Expert Opinion
4 min read

Email and Client Portals: Complementary, not Conflicting

Posted by Picture of Carole Howard Carole Howard

In recent years, a debate has sprung up between the effectiveness of two different communication platforms: email and client portals. Businesses are lobbying for the use of either one or the other, but rarely both.

Organisations are missing a golden opportunity. Instead of choosing between email and portals, why not have the best of both worlds?

You might have expected us, an email encryption company, to stand firmly within Team Email. Instead, we count ourselves as wise enough to know this isn’t always the right option. By pairing Email with client portals, we can ensure communications remain timely while taking steps to increase the famously low rate of portal uptake.

Client Portals on the Rise

As we progress through the digital era, companies are asking themselves, “what is the best way to communicate with our customers?”. A tricky question, considering businesses need to think about factors such as integrations, ease-of-use, and cost-effectiveness. On top of this, cybersecurity is a major issue. How can we ensure the data we are communicating is secure?

Email remains a popular means of client interaction for business. However, due to a lack of fine-tuning since its creation, messages sent by email remain largely unsecured. Given that the average office worker sends 40 emails a day, you can see why this is a commonly targeted link in the business communications chain. This is especially concerning when you find out that cybercrime takes place every 30 seconds.

To counter the security gap within email, the client portal was born, providing businesses with a secure digital space to connect with their clients. Portals offer a user-friendly blend of in-browser accessibility and highly personalised data, ensuring customers are presented with the most relevant information. They have become an increasingly popular investment for companies, with 88% of people expecting them to be a standard service provided to them.

Reducing Password Fatigue

The question is: are portals being used to their full potential? The answer, for now, appears to be no, as consumer adoption remains an ongoing challenge, with many businesses reporting over 60% nonengagement rates despite committing significant resources towards portal development. A study within the healthcare sector reveals that, although people are aware of and even register for multiple portals, does not mean they are frequent users, with only 30% of people regularly logging in.

A key reason for nonengagement with portals is ‘password fatigue’. People are expected to create login details for a large portion of the businesses they interact with, with research from NordPass confirming that the average person has up to 100 passwords. This leads to 25% of people forgetting a password at least once a day: a frustration that causes individuals to reuse similar passwords across different logins, leaving themselves open to being exploited. Bearing this in mind, it’s understandable why some may limit their use of portals if they are seen as just another chance to get stuck in an “I forgot my password” loop.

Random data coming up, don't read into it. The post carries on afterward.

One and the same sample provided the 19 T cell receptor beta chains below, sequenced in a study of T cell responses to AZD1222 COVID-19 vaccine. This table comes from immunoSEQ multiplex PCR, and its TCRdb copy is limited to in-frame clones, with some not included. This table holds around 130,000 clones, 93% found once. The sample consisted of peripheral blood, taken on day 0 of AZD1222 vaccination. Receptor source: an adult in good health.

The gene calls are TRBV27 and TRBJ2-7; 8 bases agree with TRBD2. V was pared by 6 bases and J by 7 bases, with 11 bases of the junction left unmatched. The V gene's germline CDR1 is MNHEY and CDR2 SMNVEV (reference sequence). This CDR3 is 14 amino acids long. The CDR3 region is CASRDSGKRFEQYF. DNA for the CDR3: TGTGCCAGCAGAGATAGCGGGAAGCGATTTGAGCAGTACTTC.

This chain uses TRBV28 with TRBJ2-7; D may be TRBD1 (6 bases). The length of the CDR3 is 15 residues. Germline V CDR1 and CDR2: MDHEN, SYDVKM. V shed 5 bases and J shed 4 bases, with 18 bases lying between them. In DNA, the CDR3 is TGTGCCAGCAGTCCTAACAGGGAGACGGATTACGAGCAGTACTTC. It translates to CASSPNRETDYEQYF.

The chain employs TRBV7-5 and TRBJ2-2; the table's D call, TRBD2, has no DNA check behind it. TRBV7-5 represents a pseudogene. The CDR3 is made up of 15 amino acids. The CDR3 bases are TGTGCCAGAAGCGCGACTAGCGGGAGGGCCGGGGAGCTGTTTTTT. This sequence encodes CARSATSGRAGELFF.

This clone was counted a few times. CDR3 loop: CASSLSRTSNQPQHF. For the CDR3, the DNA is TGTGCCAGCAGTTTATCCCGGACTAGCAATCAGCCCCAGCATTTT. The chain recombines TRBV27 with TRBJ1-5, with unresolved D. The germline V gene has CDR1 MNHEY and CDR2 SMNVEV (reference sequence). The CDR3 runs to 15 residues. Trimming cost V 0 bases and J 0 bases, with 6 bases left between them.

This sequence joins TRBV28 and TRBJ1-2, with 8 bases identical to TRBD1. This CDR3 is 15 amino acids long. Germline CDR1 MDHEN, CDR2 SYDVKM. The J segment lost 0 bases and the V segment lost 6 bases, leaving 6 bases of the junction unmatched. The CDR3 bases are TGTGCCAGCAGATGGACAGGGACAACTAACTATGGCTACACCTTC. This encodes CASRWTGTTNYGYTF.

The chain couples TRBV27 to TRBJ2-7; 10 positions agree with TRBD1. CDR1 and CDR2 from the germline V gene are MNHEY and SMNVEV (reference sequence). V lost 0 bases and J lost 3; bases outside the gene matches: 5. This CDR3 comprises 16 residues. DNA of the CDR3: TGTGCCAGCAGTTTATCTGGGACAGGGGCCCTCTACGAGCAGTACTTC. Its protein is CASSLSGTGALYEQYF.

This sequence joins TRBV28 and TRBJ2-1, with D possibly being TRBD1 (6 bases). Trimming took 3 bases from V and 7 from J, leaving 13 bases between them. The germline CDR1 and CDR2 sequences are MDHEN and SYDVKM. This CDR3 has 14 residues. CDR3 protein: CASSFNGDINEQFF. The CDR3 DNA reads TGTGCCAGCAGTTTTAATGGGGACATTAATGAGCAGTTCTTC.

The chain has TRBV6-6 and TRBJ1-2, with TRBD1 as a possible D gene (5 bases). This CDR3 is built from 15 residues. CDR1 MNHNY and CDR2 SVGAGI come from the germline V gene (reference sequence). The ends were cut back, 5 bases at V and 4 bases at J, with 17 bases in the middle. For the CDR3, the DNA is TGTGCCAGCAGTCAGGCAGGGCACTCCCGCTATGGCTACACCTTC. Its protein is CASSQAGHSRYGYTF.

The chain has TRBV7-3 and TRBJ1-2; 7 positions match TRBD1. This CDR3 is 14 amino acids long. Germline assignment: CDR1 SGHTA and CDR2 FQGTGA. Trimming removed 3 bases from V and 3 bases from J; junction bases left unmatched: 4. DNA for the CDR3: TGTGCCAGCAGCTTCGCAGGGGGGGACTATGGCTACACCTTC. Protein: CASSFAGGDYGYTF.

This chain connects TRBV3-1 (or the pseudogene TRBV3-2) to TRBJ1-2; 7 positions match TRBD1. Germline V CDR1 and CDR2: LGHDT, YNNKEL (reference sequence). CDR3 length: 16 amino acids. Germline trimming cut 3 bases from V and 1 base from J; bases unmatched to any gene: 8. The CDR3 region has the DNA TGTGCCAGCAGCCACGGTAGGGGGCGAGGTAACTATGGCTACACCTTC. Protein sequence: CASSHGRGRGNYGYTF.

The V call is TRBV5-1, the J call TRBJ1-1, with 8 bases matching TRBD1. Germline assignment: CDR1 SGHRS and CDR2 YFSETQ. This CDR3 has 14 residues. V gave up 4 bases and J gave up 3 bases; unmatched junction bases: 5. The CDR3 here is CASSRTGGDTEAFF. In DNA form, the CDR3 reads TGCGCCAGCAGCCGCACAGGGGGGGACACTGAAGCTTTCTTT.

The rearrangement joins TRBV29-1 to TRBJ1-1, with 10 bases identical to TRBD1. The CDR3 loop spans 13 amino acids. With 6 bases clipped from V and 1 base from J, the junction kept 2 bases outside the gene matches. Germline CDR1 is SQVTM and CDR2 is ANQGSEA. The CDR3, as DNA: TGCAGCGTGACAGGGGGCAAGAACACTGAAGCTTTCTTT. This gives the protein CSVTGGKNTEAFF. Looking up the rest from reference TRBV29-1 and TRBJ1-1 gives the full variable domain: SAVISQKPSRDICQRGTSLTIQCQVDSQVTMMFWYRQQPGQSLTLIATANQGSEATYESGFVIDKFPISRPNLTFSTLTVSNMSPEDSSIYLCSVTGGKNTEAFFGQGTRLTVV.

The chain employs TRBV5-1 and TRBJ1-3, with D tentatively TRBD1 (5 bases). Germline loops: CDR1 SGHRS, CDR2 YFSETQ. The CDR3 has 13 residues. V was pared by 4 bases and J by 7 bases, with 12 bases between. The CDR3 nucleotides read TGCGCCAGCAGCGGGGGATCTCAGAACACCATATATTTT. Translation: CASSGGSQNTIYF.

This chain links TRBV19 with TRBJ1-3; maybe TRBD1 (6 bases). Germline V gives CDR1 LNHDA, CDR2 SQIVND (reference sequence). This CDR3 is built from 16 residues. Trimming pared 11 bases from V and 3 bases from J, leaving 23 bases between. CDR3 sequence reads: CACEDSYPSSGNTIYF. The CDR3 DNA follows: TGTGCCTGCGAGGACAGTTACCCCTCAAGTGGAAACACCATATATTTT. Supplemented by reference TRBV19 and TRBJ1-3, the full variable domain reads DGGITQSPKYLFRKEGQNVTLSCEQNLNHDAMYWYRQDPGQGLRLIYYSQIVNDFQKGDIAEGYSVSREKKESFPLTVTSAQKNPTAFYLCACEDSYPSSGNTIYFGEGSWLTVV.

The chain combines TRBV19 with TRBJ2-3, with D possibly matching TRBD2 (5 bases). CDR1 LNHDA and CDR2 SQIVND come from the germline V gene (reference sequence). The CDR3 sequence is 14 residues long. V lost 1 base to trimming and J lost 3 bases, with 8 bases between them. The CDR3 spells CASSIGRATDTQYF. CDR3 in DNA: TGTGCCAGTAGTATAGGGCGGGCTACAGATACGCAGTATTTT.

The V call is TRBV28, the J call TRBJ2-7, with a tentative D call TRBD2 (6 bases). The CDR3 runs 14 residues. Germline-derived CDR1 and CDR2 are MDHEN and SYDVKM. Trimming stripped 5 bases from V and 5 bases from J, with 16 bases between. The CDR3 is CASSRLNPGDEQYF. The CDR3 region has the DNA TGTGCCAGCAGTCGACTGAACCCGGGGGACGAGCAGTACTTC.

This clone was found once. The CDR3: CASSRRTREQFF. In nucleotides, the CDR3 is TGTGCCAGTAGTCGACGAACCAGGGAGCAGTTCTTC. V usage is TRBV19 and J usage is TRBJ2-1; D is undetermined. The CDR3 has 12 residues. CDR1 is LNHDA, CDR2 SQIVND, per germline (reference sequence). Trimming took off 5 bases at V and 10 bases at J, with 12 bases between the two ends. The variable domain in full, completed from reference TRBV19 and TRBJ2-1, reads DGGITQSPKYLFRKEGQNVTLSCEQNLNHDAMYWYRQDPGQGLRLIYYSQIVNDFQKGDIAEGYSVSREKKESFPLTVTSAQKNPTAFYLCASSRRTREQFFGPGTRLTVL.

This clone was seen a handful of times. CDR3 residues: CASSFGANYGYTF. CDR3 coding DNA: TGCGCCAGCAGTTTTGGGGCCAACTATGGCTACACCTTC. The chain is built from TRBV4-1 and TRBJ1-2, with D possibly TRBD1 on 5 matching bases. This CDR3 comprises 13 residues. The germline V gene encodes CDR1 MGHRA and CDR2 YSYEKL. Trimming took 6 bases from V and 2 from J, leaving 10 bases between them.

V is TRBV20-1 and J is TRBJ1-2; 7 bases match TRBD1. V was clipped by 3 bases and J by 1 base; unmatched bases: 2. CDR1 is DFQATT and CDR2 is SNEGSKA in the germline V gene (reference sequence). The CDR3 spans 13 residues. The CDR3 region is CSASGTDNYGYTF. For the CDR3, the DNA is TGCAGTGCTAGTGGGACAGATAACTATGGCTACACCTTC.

People will always choose the path of least resistance. In the face of password fatigue, staff and clients disengage with portals and turn to email for the immediacy it provides. This means sensitive data is still being communicated in open risk environments, leaving investment-heavy portals under-appreciated.

Pushing Inbound Engagement

What can businesses do to safely transfer client data and ensure their engagement? The solution lies in the delivery of secure email, to work alongside and support the use of client portal applications.

Combining a client portal with secure email boosts communication efficiency without compromising on data security. Not only does encrypted email showcase your business as an organisation dedicated to the protection of client’s data, but it also becomes a tool to push important information into their inboxes that then pulls them into your portal.

Leveraging people’s habitual reliance on email for urgent communications, encrypted messages can nudge clients to engage with important documents. Secure email can be used to extend and highlight the self-service capabilities of a portal, reminding clients of the fortress of personalised information to which they have 24/7 access.

Complementary, not Conflicting

Portals and email may seem like opposing sides but, when properly integrated, can complement each other’s features and expand your communication facilities. Secure email, by nature, does not remove the need for client portals, or vice versa. Instead, it’s important for businesses to recognise the capabilities that both technologies can bring to the table, with each providing different USP’s that can be used at the right time and place for the most appropriate engagement.

From our own experience of building email encryption into business’ operations, it is when portals and emails work together that communication is most seamless and efficient.

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